“I had good intentions” reads Adele’s chart-topping new single, Easy on Me. Breaking the internet and the record for the most-streamed song in a week in the UK, Adele’s latest hit explores the end of her marriage, and the guilt she felt in its aftermath.
The singer’s separation inspired intrigue across the globe, leaving many assuming her new album would comprise a series of revenge tracks about ‘moving on’ and ‘getting rid’.
Adele, on the other hand, has remained true to the vulnerability she exposed in her earlier records. The album, she hopes, will instead explain the end of her marriage to her son’s father, Simon Konecki. As such, Adele’s latest song shifts any form of blame-laying inwards, as she pleads understanding from her own child for the decisions she also made, quite simply, “as just a child”.
Should we feel guilty about divorce?
Adele has been palpably honest in describing the guilt she feels towards ending her marriage. Neither involuntary nor utterly necessary, Adele believes the decision to divorce her spouse of nine years was a selfish one. Worse still, Adele outlines the seesaw effect of pursuing her own happiness, with the opposing effect of the divorce fracturing the familial structure that her son had grown so accustomed to.
Borne of an era that champions – for all genders – the freedom to choose, it is strange to witness a young and successful artist, like Adele, trying to justify what she believes to be her shortcoming as a mother: choosing to divorce.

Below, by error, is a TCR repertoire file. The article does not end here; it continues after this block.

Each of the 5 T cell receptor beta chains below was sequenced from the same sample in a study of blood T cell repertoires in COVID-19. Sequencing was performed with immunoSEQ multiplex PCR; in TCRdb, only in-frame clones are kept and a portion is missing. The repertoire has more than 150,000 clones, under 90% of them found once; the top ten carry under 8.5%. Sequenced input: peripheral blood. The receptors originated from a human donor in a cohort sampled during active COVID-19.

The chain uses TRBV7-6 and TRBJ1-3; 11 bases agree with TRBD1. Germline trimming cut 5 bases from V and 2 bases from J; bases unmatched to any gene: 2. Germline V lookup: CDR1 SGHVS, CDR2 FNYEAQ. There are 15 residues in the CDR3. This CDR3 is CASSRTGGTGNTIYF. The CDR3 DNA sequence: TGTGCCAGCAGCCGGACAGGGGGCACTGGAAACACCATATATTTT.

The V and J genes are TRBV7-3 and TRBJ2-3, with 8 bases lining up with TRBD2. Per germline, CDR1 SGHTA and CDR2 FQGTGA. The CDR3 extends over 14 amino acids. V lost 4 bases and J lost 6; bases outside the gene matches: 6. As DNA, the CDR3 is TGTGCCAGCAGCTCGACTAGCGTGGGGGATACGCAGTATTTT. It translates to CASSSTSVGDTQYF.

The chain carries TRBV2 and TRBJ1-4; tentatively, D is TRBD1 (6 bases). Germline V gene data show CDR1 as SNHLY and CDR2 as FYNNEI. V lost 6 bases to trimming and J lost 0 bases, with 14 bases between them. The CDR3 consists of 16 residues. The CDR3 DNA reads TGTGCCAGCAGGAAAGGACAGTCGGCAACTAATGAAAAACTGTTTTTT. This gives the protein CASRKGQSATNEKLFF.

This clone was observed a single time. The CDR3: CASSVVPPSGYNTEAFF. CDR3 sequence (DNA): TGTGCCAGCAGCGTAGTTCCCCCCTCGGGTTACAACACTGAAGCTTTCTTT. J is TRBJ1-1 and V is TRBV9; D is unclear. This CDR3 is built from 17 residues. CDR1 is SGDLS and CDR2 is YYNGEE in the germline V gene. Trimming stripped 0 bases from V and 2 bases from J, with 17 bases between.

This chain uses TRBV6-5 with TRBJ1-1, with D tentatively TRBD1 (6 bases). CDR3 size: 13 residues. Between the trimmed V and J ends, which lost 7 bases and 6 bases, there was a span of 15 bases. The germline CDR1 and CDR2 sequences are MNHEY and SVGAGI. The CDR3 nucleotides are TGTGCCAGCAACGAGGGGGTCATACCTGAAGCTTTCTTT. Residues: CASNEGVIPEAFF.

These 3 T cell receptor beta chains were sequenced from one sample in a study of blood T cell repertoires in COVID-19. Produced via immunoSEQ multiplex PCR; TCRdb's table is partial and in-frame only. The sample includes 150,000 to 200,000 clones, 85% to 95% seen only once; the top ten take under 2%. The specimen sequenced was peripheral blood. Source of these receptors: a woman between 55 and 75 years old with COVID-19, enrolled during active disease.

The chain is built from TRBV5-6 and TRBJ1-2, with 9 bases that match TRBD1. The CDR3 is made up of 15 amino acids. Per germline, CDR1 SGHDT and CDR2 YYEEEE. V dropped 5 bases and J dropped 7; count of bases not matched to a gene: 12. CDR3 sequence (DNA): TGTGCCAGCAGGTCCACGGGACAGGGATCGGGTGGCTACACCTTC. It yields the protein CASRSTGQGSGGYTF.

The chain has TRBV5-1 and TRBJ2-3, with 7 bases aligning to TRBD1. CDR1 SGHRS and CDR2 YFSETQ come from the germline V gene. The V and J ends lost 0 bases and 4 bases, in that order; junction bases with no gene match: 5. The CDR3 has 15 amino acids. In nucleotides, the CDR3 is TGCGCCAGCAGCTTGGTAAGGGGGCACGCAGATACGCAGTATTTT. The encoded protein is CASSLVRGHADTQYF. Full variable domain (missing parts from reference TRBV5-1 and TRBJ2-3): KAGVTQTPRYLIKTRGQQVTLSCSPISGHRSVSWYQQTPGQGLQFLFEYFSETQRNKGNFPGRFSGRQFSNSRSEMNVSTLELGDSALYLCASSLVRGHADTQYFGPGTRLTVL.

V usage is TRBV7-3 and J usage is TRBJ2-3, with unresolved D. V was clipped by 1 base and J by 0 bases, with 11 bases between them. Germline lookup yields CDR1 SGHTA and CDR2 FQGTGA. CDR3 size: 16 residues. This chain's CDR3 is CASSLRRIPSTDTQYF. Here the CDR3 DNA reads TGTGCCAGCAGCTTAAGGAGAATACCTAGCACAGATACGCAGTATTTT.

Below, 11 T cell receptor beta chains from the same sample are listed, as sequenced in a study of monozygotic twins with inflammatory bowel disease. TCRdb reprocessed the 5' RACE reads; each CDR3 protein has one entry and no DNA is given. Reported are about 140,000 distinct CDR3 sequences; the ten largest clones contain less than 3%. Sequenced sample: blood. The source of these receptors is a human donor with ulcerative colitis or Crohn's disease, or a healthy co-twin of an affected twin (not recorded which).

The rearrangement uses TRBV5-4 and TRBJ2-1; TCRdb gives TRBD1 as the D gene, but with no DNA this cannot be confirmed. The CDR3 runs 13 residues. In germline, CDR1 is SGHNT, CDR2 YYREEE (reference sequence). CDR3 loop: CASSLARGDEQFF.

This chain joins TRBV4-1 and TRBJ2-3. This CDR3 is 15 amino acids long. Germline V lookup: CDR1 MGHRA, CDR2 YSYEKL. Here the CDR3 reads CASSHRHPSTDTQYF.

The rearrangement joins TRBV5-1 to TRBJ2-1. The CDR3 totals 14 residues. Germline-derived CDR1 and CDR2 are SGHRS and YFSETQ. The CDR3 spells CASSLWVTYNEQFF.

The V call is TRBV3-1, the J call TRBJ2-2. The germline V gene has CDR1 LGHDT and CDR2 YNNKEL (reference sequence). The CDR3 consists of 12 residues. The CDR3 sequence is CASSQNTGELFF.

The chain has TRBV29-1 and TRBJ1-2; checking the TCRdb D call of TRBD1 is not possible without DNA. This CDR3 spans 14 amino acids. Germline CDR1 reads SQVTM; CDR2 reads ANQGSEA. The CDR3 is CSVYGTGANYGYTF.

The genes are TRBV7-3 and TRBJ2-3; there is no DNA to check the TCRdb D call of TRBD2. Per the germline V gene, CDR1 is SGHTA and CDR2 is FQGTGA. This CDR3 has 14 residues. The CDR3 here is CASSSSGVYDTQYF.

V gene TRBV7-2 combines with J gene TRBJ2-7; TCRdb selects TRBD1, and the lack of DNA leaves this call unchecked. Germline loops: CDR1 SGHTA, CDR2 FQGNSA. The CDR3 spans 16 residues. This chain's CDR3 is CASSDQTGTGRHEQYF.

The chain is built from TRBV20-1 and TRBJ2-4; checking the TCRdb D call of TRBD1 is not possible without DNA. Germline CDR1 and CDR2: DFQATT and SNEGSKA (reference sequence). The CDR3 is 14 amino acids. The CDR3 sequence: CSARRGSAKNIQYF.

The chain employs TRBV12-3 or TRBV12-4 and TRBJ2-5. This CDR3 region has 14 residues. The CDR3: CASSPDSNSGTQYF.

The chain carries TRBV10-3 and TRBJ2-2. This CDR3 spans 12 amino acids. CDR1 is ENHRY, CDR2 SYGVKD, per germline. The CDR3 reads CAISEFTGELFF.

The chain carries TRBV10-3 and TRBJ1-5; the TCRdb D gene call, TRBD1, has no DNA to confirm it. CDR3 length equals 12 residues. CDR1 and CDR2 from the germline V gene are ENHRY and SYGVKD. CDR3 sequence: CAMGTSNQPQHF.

It is strange, therefore, that Adele should feel this way at all. With or without children, should individuals – namely women – feel villainised by their (particularly newfound) capacity to end a legally bound relationship?
Should Adele have ever felt compelled to write these lyrics to compensate for the fact she exercised her right to choose? Overcompensation, after all, is a well-known by-product of guilt; one that has left Adele using her public voice to address the self-inflicted wounds of her own shame.
The reasons for post-divorce guilt
Adele highlights one of the most common causes of post-divorce guilt: its impact on the children. This is a very typical reason why couples avoid divorce- citing they will wait for the children grow up and leave home, rather than disrupting their childhood with the effects of a broken home.
Social media, colleagues, in-laws, twice-removed cousins, distant friends, and mere acquaintances will likely tell you to “think of the children”. After all, these innocent and magnanimous individuals know little potential rollercoaster that is the game of love- their perception is simply of their world being turned upside down.
So it is easy to feel like the villain if you do divorce and corrupt their pure fairy-tale notions of family life.
Nikki Hale, a specialist family lawyer at leading UK divorce firm, Vardags, describes how common this is “divorce produces a tsunami of emotions for everyone involved. Even where the marriage has obviously irretrievably broken down, it can still be upsetting for children to see their parents separate. The guilt of this heartbreak is something that can cause doubts for separating parents, even where divorce is the right approach. It’s unfortunate that divorce can still be conceptualised as something which is very selfish, but generally that is not the case and very often in reality it can be beneficial to the emotional welfare of children.”